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Unholy Land by Lavie Tidhar. Book Review

November 16, 2018

Book cover of Unholy Land by Lavie Tidhar. Show two people walking down a high arched open corridor with giraffes in the distance.

Lior Tirosh, a pulp-fiction writer, returns to Palestina, his homeland in East Africa to see his father. With an enormous border wall being built, and terrorist bombs going off in the capital of Ararat, it is not the place he once knew.

After a visit from an old friend who is concerned about Tirosh’s niece and implores Tirosh to find her, Tirosh discovers he is being pursued by Special Investigator Bloom of the state security. All the while Tirosh’s reality seems to be shifting in subtle and alarming ways.

This is an intricate novel of ‘what ifs’ and genius use of points of view to convey an intriguing narrative of alternate realities. Unholy Land begins simply enough as an obvious alternative reality story, where Hitler never came to power (although he does make a fleeting appearance in Tirosh’s world) and the Jewish homeland was established not in Asia but East Africa. What could be a bewildering narrative of Tirosh’s life seemingly fracturing and reassembling itself is held together by the underlying detective story of Tirosh’s search for his niece.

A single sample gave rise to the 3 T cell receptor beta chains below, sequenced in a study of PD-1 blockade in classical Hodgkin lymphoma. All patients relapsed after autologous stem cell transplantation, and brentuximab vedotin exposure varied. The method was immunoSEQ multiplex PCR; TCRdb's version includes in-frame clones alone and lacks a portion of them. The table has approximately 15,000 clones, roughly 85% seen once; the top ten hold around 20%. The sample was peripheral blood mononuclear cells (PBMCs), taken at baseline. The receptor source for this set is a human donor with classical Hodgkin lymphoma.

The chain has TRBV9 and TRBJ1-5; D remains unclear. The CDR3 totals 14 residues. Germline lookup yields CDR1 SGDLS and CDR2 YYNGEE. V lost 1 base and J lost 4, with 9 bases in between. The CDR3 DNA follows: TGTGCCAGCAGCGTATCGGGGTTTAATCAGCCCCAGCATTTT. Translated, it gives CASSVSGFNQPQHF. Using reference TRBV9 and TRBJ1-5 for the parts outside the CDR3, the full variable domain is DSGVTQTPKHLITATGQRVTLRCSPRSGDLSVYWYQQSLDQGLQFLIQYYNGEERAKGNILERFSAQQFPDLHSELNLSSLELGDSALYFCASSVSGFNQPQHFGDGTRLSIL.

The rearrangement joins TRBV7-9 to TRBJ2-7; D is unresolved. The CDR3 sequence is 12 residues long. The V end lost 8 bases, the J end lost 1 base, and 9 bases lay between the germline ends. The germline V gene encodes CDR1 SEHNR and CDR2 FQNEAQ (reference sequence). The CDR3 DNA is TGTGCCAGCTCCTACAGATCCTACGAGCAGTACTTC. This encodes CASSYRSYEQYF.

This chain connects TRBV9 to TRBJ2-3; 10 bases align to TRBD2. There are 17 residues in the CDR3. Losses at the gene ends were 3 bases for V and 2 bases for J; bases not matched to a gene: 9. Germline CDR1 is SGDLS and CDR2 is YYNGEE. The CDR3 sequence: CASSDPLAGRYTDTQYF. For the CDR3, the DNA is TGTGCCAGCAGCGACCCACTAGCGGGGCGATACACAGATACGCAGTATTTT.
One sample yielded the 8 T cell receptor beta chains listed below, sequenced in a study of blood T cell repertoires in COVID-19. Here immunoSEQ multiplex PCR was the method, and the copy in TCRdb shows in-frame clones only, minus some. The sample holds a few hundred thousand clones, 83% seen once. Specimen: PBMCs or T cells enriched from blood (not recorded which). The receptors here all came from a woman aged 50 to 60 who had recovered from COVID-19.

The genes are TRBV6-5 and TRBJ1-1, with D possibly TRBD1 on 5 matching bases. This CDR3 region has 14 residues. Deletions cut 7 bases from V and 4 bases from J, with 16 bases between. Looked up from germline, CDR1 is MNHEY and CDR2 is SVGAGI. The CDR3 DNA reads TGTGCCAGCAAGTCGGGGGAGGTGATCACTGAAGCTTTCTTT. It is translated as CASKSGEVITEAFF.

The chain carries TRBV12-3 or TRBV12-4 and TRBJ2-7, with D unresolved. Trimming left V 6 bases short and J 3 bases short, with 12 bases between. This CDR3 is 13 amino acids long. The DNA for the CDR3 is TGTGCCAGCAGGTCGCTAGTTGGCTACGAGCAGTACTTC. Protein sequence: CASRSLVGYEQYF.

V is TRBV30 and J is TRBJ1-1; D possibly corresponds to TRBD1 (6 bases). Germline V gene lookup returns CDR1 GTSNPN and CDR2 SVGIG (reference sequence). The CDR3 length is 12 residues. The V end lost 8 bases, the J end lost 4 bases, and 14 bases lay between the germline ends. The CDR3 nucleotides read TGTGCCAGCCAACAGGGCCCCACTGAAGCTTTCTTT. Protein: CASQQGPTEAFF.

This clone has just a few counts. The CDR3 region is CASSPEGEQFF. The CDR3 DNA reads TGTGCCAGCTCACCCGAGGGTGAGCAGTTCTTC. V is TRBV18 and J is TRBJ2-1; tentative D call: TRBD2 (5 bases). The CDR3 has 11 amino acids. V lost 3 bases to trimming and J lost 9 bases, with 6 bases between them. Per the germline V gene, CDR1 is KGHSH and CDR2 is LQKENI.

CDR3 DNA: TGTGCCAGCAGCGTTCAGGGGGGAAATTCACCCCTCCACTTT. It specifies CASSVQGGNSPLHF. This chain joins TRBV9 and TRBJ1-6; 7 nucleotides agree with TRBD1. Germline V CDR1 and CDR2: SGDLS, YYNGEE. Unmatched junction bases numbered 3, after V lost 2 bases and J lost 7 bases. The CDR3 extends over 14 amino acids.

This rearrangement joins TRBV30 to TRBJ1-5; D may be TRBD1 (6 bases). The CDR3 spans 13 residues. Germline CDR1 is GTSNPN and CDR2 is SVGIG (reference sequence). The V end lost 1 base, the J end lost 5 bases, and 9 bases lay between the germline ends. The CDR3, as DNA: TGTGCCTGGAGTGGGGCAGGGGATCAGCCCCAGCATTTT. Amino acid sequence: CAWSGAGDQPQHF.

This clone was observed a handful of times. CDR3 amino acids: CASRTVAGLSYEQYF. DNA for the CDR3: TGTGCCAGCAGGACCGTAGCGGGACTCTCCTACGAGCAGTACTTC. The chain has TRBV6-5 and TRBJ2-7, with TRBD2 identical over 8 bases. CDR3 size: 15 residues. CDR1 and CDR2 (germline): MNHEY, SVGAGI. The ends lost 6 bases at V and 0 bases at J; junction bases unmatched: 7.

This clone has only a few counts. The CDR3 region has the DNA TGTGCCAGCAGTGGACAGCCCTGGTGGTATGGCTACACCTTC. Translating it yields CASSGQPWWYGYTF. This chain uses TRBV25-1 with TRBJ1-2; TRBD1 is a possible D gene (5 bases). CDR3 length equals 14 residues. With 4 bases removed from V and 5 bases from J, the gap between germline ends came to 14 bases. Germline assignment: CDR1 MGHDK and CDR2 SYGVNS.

Science fiction/fantasy is often used to discuss real life. Plenty of the tumultuous events of the last few years (terrorist attacks, the building of walls to keep people from entering a country), as well as historical events (the Israeli/Palestinian conflict) will resonate uncomfortably with a reader.

The addition of alternate realities in any other author’s hand might have been a confusing mishmash of concepts. In Lavie Tidhar’s it becomes something to make a reader consider their world, while enjoying a gripping story and experiencing the same unnerving disorientation as the hapless Tirosh who, despite everything that happens to him, remains single-minded in his pursuit for the truth.

Tidhar’s complex network of threads within this tortuous narrative can at times verge on the bewildering. So, in deciding to read Unholy Land, you need to commit yourself completely to the story, applying total concentration, because this is the kind of novel which only rewards if you soak in every detail. As usual with Tidhar’s writing, this relatively short read feels as rich as an 800 page epic.

Unholy Land was courtesy of Tachyon Publications via NetGalley

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